So side-by-side with the colonial buildings, grocery stores, and the Presbyterian Church are garrisons and some war remnants. Most of the structures are swallowed by the earth and the trees.
3 Dhanushkodi — Pamban Island, India
There’s only so much a small island village can take from a series of typhoons. The tipping point occurred in 1964 when Rameswaram cyclone battered Dhanuskodi, located in the Pamband Island, under the administrative supervision of Tamil Nadu in India. Before that, this was a major port of entry for India since it’s located just 30 kilometers away from Sri Lanka. There are still a handful of people living there. These are fishers who rely on the sea for their livelihood. But a look at the ruins gives a glimpse of what a thriving town this was prior to that powerful cyclone.
2 Garnet, Montana
Garnet is certainly living up to its billing as “Montana’s Best Preserved Ghost Town.” During the 19th Century, this was a thriving mining town that was home to at least 1,000 people. Pioneers who found that the gold rush sites of California and Colorado were already teeming with prospectors moved to this area to try their luck.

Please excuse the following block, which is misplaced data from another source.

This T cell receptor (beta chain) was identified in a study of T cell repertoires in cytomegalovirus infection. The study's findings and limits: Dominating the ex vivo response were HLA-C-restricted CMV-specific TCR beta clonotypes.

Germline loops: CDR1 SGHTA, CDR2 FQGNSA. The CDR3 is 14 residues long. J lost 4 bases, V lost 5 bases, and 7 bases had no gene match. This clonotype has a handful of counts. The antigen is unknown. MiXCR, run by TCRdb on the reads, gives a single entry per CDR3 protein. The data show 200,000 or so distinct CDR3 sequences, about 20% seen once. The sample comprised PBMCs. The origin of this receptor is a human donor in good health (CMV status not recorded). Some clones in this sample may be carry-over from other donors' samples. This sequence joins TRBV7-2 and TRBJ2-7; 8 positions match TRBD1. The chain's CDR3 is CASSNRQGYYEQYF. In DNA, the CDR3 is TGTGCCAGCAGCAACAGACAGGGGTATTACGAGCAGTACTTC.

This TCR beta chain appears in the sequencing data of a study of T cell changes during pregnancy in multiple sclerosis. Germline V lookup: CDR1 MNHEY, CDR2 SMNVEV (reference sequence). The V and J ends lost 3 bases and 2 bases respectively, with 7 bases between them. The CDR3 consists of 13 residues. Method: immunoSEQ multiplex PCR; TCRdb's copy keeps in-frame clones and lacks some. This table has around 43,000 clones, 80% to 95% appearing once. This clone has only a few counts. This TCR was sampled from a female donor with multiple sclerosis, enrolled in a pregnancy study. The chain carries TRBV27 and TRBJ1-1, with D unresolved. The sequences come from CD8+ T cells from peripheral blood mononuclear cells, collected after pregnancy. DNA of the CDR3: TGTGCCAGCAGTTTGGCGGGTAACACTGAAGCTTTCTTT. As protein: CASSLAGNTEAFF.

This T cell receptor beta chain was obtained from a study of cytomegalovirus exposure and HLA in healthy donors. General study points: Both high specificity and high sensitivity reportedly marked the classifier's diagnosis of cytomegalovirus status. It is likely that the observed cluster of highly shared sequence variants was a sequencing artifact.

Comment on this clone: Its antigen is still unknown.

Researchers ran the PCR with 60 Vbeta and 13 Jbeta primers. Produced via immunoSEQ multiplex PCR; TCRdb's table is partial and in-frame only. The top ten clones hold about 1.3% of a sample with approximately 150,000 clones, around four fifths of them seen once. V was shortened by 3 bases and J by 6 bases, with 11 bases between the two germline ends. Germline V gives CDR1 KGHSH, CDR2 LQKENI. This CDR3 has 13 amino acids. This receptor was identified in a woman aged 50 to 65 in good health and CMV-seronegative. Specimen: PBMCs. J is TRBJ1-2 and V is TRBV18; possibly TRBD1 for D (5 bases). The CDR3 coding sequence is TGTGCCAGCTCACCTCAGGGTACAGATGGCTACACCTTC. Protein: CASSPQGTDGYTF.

During its heyday, there were four hotels here and countless saloons. But gold and quartz were not perpetual gifts that kept on giving. By 1917, the mountains have bled dry. By 1940s, the entire Garnet town was abandoned to remain a memorial of a life that was.
1 Villa Epecuén
This tourist in Buenos Aires Province, Argentina, about 600 kilometers from the capital, used to be booming particularly in the 60s and 70s when its population ballooned to 5,000. Its saltwater reportedly had healing properties, which drew tourists to the site. Then in 1985, the rains didn’t stop for days and caused Lake Epecuén to swell.
Then the dam broke. The entire village was buried under 33 feet of water at one point. Villagers and tourists flee never to come back. Well, except for one obstinate man, Pablo Novak, an original inhabitant who returned to the land of his birth in 2009 to roost.